Momo's Momentum Returns as Censorship Fears Fade

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Momo (NASDAQ: MOMO), the owner of two top dating apps in China, shed 30% of its value over the past 12 months as investors fled Chinese tech stocks amid the escalating trade war. It was also hit by a triple whammy of bad news over the past month -- regulators ordered the removal of its Tantan app from Chinese app stores, Apple suspended in-app payments for Tantan, and the company voluntarily suspended news feed posts in both Momo and Tantan for an internal review.

China's regulators didn't order Momo to discontinue the apps for existing users, but the suspensions would likely throttle its ability to gain new users. However, Momo allayed some of those concerns with its earnings report on May 28, which featured solid growth during the first quarter and a stable outlook for the second quarter.

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The key numbers

Momo's revenue rose 35% annually to 3.72 billion RMB ($555 million) in the first quarter, beating estimates by $23 million. Its monthly active users (MAUs) on Momo and Tantan increased 11% to 114.4 million, while its paid users on both apps jumped 73% to 14 million. Those growth rates look solid, but Momo's growth in revenue and MAUs decelerated significantly over the past year:

YOY growth

Q1 2018

Q2 2018

Q3 2018

Q4 2018

Q1 2019

Revenue

64%

58%

51%

50%

35%

MAUs

21%

18%

17%

14%

11%

Paid users

16%

63%

71%

67%

73%

Moreover, Momo's numbers from the second quarter of 2018 onward included its acquisition of Tantan. Without the addition of Tantan's 5 million paid users, Momo's paid user base would have only grown 11% during the first quarter.

Momo generates most of its revenue from its namesake app's live video platform, which allows viewers to tip their favorite broadcasters. Its live video revenue rose 14% annually during the quarter and accounted for 72% of its top line.

Another 24% of its revenue came from its faster-growing value-added services (VAS) business, which lets users buy virtual gifts for their favorite broadcasters and subscribe to Momo and Tantan's premium dating services. Revenue from that unit surged 285% during the quarter.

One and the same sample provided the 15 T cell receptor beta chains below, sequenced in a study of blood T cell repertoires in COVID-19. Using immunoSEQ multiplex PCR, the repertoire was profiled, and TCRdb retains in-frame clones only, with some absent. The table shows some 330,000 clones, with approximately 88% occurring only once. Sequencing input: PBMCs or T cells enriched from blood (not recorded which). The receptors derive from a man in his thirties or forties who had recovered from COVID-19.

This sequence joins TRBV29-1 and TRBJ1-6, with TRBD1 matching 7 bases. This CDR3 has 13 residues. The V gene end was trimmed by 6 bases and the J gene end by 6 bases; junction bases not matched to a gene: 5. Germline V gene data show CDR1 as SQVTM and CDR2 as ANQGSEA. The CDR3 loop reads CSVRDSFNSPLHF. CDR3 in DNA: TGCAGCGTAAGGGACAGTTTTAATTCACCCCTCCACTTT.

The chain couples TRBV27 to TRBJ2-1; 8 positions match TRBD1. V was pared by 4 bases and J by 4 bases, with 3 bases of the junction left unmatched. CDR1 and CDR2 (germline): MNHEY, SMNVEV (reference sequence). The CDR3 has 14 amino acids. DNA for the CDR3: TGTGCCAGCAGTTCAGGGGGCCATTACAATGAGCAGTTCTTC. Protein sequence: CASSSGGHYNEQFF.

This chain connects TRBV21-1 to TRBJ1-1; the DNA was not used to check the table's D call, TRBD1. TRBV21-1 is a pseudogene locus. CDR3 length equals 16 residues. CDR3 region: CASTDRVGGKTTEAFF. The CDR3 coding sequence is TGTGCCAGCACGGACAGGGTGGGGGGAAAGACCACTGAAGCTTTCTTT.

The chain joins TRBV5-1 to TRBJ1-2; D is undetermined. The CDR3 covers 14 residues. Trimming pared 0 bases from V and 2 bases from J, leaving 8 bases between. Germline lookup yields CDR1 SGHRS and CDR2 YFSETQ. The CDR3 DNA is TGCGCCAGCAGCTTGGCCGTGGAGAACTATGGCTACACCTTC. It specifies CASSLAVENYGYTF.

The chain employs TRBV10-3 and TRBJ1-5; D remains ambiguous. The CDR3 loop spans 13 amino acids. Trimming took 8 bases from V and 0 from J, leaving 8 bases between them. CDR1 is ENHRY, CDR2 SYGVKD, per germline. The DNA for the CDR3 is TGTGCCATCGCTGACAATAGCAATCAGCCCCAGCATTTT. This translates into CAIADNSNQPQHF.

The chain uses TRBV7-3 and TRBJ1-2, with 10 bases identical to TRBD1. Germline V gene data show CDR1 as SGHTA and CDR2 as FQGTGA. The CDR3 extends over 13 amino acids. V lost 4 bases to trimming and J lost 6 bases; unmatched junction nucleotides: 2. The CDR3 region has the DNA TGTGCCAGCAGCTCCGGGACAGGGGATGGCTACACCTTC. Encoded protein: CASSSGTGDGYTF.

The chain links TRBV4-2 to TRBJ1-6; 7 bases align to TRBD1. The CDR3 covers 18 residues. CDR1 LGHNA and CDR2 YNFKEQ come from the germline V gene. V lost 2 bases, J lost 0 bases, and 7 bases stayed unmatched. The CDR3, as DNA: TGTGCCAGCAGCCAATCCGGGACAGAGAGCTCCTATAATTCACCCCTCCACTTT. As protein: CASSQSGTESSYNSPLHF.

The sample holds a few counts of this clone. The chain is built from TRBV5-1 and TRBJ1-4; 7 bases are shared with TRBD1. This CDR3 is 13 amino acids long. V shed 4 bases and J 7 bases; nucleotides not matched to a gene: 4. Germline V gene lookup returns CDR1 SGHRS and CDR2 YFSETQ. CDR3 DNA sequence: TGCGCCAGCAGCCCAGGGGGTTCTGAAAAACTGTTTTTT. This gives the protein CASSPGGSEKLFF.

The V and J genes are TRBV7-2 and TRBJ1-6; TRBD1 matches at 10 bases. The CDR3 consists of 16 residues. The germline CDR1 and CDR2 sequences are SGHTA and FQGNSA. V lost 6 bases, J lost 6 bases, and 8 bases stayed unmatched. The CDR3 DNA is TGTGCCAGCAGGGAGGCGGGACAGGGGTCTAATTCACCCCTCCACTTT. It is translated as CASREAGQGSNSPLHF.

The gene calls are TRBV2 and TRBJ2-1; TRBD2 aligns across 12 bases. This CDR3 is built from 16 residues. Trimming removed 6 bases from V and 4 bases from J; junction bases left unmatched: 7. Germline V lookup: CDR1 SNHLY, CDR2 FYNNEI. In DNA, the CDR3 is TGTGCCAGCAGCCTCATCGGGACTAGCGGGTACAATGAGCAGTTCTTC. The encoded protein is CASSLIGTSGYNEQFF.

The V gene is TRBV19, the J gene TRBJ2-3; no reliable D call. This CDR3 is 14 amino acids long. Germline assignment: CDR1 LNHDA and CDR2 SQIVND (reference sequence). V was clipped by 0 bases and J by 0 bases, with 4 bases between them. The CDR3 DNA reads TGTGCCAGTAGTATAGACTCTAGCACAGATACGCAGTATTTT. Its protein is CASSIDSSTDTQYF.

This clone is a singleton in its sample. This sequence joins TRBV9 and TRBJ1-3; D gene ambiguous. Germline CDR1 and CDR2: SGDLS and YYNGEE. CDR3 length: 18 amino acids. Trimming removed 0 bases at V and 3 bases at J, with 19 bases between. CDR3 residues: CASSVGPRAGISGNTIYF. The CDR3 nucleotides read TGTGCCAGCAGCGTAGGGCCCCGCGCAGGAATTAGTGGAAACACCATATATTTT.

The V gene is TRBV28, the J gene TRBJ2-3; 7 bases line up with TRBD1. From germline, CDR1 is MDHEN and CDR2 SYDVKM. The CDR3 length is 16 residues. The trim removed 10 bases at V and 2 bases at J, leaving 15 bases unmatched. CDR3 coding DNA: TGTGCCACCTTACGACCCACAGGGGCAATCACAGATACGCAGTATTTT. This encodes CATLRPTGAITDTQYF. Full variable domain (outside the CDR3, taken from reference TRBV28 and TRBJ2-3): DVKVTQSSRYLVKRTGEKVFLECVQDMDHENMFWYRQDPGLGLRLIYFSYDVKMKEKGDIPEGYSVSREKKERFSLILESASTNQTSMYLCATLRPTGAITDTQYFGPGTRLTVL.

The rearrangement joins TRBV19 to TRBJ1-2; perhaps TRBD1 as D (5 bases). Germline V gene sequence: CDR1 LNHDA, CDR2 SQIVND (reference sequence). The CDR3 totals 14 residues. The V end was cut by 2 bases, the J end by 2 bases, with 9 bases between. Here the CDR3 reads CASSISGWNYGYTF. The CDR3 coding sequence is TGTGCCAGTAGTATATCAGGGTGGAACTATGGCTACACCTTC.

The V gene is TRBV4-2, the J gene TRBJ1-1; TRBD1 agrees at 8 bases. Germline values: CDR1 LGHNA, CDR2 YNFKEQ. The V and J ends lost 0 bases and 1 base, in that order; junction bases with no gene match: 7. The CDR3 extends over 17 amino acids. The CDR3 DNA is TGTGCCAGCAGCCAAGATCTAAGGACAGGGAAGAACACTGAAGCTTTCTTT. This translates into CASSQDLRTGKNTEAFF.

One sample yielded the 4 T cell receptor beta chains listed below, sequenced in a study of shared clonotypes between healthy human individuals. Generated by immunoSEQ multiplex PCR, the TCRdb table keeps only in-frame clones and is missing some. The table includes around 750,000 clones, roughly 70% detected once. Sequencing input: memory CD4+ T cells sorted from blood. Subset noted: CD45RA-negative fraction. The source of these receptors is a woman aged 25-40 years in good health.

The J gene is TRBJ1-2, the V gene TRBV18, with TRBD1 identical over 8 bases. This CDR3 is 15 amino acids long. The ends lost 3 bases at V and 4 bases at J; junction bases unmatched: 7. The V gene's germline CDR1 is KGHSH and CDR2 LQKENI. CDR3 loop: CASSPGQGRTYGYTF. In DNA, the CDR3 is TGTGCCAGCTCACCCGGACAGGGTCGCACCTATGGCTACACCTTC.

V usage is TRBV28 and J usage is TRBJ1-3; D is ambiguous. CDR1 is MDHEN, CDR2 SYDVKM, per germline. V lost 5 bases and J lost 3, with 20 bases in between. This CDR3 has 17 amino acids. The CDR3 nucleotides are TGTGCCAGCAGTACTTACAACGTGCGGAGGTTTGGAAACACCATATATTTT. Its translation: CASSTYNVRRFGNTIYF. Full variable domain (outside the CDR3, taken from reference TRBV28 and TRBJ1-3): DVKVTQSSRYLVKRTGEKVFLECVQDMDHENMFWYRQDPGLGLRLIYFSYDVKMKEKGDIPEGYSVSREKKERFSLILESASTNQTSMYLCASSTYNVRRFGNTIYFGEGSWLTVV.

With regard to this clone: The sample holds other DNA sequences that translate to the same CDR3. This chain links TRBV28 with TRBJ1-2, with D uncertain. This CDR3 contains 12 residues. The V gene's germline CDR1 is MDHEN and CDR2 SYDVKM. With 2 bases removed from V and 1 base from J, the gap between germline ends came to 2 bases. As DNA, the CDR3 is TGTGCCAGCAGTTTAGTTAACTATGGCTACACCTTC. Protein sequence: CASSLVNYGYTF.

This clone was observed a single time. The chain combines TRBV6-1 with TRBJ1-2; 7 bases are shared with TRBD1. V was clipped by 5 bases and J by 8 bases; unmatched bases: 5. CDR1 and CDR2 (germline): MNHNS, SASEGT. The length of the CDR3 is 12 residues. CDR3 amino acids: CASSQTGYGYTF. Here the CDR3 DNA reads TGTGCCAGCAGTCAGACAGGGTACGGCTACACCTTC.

The remaining slice of Momo's sales comes from its mobile marketing and gaming units, which are being phased out in favor of its live video and online dating services. As a result, its marketing revenue fell 32% and its gaming revenue declined 8%. Momo's reduced dependence on ads is a smart move, since Chinese companies that are too dependent on ads -- like Baidu (NASDAQ: BIDU) and SINA (NASDAQ: SINA) -- recently struggled with slower ad spending.

Momo expects its revenue to rise 27% to 30% annually during the second quarter. During the conference call, CEO Wang Yu said the estimate was a "conservative" one that assumes that the aforementioned suspensions will "last throughout the quarter" as Tantan's revenue declines by a "low to mid-teen" percentage sequentially.

That forecast is encouraging, since it indicates that Momo can still squeeze out revenue from its namesake app's existing users with both hands tied behind its back. It also suggests that Momo could easily beat its own guidance if its services are fully restored during the quarter.

But what about the profits?

Momo's top-line growth is decelerating, but its adjusted gross margin expanded sequentially from 46% to 50.3% during the quarter, thanks to lower payouts to broadcasters and the lack of new investments in its Phanta City variety show.

Momo's adjusted operating margin (which excludes Tantan's financial impact) remained unchanged sequentially at 32%. The company is temporarily reducing its marketing expenses until its apps are restored, so those margins should hold steady in the second quarter. Momo's business model is less capital-intensive than online ad players like Baidu or SINA, which posted adjusted operating margins of 2% and 24%, respectively, last quarter.

On the bottom line, Momo's adjusted net income rose 1% annually to 910.3 million RMB ($136 million), or $0.62 per ADS -- which beat estimates by $0.08. It didn't offer any earnings guidance for the second quarter, but analysts anticipate about 9% growth for the quarter and 19% growth for the full year.

The valuations and verdict

That's a decent growth rate for a stock that trades at just eight times forward earnings. There's a lot of bad news already baked into Momo's stock -- including the trade war, app suspensions, and depreciation of the RMB -- but it could rebound quickly if those headwinds fade.

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Leo Sun owns shares of Apple, Baidu, and Sina. The Motley Fool owns shares of and recommends Apple and Baidu. The Motley Fool has the following options: long January 2020 $150 calls on Apple and short January 2020 $155 calls on Apple. The Motley Fool recommends Momo and Sina. The Motley Fool has a disclosure policy.